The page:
The year before the fall of the Wall
In the past Uwe Rada has written non-fictional works, often about Eastern Europe, and often about rivers: the Memel, Elbe and Oder. Now he has published his first novel. It is mainly set in West Berlin in the era prior to the fall of the Berlin Wall. However, the main characters travel back to the east at some point, towards Poland.
Jan, the protagonist in Uwe Rada’s debut novel 1988, lives his contemplative life in the left-wing alternative/radical scene in Kreuzberg during the eponymous year, joining in with demonstrations and becoming involved in the riots of 1st May. People are certain that they’re on the right side and fighting for the right cause. They are strictly anti-capitalist – but in this environment there is a tendency to romanticise the Communist Eastern Bloc and be irritated by the anti-Communist feeling manifesting itself in Poland and elsewhere.
Jan enjoys sitting in pubs and cafés in his neighbourhood near the “Lauseplatz”, as the Lausitzer Platz is also known here. At some point he encounters the enigmatic Polish girl Wiola, who likes to be provocative and persists in quoting “her Adam”, as she calls the Polish national poet Adam Mickiewicz. She refers to Jan as a “revolution romantic” and convinces him to travel with her to Poland, a country largely unfamiliar to him. It’s a short year of love, but it makes a big impression on Jan. For him, 1988 is the personal year of fate rather than 1989. Right up to the present day he doesn’t know whether the thing he experienced that summer was friendship or love. At any rate it was over quickly. Around 30 years later he receives a letter from Wiola – and embarks on a journey back there.
The No Man’s Land of historyThus begins a journey in two directions: to the Poland of today, and into the principal character’s world of memories. Rada embeds his love story in a historical and personal minefield. Jan experiences a sort of re-emergence of things he has suppressed. He looks at his past and present self, but also at the historical situation in 1988, when Berlin is still a divided city with large areas of “no man’s land”, lots of “non-places”, which will quickly disappear as reunification progresses. “In fact we sometimes went to the Wall in West Berlin, in the same way that you might go to the seaside today. Looking to see if the water’s still there, or the Wall, did that make any difference? In both cases people were reassuring themselves that they were standing on solid ground. Life on an island had created its own day-to-day rituals.”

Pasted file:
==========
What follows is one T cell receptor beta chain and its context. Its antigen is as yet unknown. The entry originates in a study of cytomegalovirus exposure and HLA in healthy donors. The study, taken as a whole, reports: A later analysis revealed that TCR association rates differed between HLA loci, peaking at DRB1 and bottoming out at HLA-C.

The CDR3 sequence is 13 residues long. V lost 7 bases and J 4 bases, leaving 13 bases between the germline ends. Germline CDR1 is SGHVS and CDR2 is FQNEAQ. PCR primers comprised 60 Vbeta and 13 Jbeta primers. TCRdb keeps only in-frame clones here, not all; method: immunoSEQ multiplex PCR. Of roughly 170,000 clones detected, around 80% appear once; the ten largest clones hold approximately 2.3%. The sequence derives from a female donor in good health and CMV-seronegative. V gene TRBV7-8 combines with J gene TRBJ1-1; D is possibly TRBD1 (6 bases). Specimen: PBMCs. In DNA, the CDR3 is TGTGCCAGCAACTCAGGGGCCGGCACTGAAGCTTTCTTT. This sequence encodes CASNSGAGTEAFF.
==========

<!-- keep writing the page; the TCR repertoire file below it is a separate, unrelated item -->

Even if in 1988 no one yet guesses what will happen in Autumn 1989, there are signs hinting that change is afoot, including the way in which the Eastern neighbours are perceived: “At the latest with the Polish market at the end of 1988, or the start of 1989, the heroes of Solidarność had become traders selling their possessions”, according to Uwe Rada in an interview.
Rada’s writing style is not as sassy as that of Sven Regener, whose most recent book Wiener Straße brought 1980s Kreuzberg to life, it’s more serious. In 1988 everything feels really grey and joyless, when everyone was just muddling their way through life and love. From time to time the novel is only too clear in its historical lesson-teaching, for example when dealing with the politically correct way of referring to Polish cities: “The main thing is not to say Posen, saying Posen is like saying Breslau, Danzig or Stettin, you may as well have a stamp on your forehead saying displaced “Heimat” lover, diehard “Deutscher”, border revisionist.” The personal relationship between Jan and Wiola, the hunt for answers to questions that perhaps cannot be answered – the way Rada tells this story is complex and sensitive. Essentially Jan is wandering around the no man’s land of East/West history – as well as of his own life.
Rada, Uwe: 1988. Roman
Berlin: edition.fotoTAPETA, 2017. 253 S.
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